Etienne Bacrot, who is bidding to become the youngest-ever grandmaster, came down to earth in the fourth round of the tournament in Enghien, near Paris, when he was beaten by the Latvian Igor Rausis in only 17 moves. Bacrot (aged 14 years and one month) began the event needing six points from nine games to complete the qualification for his grandmaster title. When he won his first three games, including a victory over the former world title challenger Viktor Korchnoi, it looked as though the task would be a formality, but his fourth-round loss means he still has work to do.

White: Etienne Bacrot

Black: Igor Rausis

Queen's Indian Defence

1 d4 e6 10 0-0-0 exd5

2 c4 Nf6 11 Bxf6 Bxf6

3 Nf3 b6 12 Nxd5 0-0

4 a3 Bb7 13 Nb6 cxb6

5 Nc3 d5 14 Rxd8 Rxd8

6 Qc2 dxc4 15 Be2 Nd7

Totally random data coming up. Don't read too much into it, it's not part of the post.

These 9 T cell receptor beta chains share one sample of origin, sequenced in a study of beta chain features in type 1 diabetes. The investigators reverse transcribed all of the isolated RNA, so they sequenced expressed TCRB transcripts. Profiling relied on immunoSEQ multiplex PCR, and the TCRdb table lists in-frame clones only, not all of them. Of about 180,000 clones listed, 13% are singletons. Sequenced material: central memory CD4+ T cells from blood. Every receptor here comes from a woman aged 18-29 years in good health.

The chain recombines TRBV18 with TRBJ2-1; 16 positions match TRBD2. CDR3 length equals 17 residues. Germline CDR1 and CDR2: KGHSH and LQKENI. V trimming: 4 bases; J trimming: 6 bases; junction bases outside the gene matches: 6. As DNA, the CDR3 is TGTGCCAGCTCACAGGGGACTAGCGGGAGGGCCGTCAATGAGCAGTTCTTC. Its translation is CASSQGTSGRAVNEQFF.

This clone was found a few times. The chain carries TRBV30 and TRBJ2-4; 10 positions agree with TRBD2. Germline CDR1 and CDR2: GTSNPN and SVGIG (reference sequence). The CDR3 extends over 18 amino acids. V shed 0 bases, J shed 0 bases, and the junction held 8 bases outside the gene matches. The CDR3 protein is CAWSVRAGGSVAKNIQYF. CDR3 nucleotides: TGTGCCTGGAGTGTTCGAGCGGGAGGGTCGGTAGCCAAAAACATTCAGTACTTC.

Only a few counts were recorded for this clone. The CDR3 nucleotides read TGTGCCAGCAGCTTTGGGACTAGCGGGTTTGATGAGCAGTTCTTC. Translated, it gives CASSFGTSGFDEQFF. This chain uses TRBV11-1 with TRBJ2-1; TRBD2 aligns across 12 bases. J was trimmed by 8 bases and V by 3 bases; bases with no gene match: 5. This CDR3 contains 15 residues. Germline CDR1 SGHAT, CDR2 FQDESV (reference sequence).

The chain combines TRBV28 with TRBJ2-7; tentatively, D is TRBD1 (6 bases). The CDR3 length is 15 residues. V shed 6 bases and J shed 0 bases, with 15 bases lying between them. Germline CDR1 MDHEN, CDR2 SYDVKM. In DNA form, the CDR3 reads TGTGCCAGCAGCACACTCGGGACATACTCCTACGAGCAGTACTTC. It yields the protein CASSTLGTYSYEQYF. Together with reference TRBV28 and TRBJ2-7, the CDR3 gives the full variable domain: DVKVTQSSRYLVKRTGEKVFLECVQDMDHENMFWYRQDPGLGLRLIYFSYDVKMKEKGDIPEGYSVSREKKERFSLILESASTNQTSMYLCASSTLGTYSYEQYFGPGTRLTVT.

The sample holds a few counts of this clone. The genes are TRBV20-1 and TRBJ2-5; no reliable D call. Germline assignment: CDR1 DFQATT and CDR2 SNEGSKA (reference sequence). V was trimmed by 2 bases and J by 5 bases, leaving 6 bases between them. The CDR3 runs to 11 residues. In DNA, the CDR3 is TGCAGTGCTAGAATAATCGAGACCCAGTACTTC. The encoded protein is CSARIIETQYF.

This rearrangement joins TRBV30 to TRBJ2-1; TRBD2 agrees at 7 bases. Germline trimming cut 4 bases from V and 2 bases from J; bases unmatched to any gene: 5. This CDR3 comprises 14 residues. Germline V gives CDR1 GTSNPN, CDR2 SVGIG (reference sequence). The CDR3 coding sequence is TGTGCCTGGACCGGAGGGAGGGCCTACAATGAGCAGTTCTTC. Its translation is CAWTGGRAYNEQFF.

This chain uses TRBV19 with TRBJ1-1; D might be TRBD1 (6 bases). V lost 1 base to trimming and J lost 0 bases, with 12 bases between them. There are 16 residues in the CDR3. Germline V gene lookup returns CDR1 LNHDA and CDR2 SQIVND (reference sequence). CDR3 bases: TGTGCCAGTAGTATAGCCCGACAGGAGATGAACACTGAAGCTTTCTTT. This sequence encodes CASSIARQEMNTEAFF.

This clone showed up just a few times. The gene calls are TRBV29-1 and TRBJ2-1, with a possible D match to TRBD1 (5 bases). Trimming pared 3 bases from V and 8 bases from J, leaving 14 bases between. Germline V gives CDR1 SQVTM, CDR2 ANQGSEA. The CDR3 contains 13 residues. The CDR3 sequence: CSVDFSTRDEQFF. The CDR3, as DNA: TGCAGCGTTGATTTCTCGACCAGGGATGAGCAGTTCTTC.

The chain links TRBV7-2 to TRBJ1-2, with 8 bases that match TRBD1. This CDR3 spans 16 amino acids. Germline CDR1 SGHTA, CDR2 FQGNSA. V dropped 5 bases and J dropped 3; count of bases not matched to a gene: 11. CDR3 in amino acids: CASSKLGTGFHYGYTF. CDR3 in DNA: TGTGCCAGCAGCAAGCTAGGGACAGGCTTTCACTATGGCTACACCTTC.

7 Bg5 a6 16 e5 Nc5

8 e4 b5 17 b4 cxb3

9 d5 Be7 White resigns

White's over-ambitious opening play was met in fine style with a queen sacrifice. With rook, bishop, pawn and a violent attack for his queen, it cannot have been too difficult a decision for Rausis to take. His 16...Nc5! was a pretty way to finish things off: after 17.exf6 Be4! any move of the queen is met by Nb3+. At the end with ...Rac8 and Be4 coming, White cannot survive for long.

While we are on the subject of 17-move wins with Black, here's another one from the ICI Katalpo quick-play tournament in Middlesbrough. The loser is a grandmaster and the reigning British champion. Here, however, he falls into a trap in one of his opponent's pet opening lines.

White: Chris Ward

Black: John Horner

Chigorin Defence

1 d4 d5 10 Nxd4 Qxd4

2 c4 Nc6 11 Qb3 Qe5

3 Nc3 Nf6 12 Bg2 0-0-0

4 cxd5 Nxd5 13 Be3 Bc5

5 Nf3 Bf5 14 Nd1 Rxd1+!

6 Bd2 e6 15 Qxd1 Bxe3

7 g3? Ndb4 16 fxe3 Rd8

8 Rc1 Nxd4 17 Qb3 Nd3+!

9 Qa4+ c6 White resigns

At the end, 18.exd3 Qxe3+ 19.Kd1 Bxd3 is fatal to White. The ICI Katalpo tournament was won by Michael Adams with 5 out of 5, a point ahead of Colin Crouch and Bogdan Lalic.